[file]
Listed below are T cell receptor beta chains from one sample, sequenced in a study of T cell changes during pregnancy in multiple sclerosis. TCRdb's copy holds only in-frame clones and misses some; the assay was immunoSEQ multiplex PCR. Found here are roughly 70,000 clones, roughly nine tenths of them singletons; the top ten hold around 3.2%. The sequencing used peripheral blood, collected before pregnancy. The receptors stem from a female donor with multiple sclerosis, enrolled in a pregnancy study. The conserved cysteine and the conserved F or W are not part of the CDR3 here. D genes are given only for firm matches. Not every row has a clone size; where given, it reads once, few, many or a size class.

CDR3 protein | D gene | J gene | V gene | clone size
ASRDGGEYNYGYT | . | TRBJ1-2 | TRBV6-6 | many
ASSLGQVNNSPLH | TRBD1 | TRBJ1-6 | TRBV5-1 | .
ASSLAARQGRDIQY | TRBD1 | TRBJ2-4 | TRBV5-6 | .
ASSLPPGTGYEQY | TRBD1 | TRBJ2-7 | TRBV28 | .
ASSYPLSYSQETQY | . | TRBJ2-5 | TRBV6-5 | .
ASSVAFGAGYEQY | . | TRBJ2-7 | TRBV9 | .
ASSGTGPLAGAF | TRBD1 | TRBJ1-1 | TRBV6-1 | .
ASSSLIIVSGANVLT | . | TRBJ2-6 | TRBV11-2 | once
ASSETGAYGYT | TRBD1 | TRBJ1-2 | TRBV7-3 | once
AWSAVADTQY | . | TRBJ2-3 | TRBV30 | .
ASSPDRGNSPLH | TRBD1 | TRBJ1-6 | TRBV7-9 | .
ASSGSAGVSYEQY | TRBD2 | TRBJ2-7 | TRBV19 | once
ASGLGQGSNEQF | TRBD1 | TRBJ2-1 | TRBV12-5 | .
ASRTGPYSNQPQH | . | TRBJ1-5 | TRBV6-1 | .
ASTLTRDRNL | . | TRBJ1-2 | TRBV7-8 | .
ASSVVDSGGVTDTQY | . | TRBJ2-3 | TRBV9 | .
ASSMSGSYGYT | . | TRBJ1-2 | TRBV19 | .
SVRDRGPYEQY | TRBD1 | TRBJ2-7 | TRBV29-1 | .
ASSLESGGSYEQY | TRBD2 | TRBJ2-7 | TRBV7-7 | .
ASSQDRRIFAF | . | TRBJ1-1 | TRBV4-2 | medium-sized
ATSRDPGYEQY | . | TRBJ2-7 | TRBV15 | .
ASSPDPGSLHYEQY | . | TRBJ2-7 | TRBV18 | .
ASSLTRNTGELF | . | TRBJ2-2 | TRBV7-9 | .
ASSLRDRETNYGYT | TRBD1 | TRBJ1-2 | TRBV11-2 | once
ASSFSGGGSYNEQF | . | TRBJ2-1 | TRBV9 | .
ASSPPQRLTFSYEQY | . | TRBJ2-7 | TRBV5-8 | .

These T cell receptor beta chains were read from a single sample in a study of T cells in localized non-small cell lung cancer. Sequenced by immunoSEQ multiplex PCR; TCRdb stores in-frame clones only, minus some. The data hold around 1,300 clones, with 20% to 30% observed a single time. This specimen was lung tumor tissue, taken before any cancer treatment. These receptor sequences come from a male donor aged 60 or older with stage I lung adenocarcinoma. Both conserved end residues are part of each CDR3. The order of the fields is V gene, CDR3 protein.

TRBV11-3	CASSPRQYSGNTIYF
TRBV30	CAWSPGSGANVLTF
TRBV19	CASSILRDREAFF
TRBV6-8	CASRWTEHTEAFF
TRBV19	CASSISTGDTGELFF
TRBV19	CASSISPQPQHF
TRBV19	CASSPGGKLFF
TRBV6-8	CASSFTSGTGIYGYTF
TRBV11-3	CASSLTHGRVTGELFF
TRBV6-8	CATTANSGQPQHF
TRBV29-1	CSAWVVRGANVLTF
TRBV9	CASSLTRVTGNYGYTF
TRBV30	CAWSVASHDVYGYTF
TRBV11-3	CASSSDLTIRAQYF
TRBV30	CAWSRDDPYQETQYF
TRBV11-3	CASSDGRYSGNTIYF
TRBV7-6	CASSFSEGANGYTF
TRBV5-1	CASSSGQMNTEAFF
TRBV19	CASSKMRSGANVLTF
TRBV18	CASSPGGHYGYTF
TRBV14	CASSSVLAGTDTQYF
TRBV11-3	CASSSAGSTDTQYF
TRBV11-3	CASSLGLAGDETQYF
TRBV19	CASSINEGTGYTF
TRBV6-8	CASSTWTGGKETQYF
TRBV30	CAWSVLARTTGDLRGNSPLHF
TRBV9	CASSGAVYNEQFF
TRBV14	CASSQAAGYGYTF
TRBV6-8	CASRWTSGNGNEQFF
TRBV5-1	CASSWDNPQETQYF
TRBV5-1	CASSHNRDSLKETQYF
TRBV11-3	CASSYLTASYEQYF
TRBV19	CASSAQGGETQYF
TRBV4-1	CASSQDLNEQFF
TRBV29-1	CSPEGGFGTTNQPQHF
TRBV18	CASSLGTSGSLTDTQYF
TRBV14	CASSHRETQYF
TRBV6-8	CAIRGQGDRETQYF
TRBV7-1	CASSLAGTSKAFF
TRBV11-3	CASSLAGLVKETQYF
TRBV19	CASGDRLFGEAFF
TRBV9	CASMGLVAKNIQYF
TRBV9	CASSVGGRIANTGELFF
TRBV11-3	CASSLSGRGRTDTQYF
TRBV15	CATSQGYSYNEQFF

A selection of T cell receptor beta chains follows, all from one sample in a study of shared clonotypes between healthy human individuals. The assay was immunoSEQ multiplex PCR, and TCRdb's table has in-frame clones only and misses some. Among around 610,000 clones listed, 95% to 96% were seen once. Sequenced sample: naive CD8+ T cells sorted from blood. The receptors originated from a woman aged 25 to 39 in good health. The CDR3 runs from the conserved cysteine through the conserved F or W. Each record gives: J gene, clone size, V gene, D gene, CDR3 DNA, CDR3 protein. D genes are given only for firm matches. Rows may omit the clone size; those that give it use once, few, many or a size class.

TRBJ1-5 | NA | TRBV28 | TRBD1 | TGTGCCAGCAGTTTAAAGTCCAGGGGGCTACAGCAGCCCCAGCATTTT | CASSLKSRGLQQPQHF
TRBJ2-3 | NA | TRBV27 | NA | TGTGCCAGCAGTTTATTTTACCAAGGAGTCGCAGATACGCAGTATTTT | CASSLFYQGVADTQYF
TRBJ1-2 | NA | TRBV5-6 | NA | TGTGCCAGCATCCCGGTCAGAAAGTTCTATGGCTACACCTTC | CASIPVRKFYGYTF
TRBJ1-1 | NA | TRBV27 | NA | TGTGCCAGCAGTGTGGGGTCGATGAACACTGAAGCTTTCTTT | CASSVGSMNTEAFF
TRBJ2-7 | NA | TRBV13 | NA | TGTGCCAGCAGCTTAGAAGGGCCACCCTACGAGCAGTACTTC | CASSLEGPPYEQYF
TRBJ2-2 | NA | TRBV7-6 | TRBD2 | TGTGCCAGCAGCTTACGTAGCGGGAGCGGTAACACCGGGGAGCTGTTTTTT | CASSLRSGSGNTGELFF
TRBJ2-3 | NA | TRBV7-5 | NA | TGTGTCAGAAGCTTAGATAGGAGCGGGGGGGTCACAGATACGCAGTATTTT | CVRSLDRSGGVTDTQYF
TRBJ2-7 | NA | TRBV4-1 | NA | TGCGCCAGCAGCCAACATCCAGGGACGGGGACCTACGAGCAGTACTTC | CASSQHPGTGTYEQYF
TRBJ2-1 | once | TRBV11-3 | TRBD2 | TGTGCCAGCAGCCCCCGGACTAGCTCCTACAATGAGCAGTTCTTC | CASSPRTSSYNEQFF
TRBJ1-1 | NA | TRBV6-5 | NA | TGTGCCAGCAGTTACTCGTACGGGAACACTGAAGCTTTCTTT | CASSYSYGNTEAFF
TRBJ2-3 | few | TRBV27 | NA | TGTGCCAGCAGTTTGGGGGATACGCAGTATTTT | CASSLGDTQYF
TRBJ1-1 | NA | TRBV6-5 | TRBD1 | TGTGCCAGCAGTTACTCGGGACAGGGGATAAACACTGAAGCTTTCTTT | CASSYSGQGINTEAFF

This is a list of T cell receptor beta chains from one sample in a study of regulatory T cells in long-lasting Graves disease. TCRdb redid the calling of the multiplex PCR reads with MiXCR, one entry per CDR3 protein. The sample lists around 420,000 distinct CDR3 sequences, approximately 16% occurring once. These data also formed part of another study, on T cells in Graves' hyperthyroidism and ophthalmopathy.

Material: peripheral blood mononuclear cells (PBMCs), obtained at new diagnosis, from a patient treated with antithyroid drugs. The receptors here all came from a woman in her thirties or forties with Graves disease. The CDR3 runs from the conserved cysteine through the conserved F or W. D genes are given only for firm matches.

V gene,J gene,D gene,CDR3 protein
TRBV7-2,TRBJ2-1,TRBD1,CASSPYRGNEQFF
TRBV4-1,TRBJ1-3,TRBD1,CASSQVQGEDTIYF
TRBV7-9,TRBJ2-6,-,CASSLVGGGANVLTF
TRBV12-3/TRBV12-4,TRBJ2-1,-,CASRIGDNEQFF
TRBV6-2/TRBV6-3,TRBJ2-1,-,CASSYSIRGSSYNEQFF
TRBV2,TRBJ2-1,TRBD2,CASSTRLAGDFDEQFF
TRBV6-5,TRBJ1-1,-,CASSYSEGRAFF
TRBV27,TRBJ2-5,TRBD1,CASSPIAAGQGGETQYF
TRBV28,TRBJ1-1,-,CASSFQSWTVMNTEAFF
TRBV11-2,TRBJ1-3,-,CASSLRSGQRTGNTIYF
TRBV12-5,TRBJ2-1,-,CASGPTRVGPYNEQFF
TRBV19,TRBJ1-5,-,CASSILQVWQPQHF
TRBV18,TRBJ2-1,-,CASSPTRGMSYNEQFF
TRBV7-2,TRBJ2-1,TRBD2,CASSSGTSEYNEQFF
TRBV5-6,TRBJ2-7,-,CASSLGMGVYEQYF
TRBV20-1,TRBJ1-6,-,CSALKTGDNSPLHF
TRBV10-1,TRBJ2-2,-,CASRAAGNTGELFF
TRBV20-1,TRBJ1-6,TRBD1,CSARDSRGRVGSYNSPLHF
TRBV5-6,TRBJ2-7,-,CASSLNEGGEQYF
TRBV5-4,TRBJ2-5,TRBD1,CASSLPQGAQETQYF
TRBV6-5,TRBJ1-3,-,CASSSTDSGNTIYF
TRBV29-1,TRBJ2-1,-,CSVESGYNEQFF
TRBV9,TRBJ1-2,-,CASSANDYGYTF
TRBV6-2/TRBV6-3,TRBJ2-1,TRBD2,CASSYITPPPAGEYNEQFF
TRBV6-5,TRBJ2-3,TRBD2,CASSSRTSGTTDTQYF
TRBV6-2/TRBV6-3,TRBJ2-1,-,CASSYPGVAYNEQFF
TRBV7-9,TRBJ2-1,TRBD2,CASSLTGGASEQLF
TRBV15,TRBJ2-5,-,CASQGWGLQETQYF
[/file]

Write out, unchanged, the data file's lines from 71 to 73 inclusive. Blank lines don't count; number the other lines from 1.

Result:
TRBV9	CASMGLVAKNIQYF
TRBV9	CASSVGGRIANTGELFF
TRBV11-3	CASSLSGRGRTDTQYF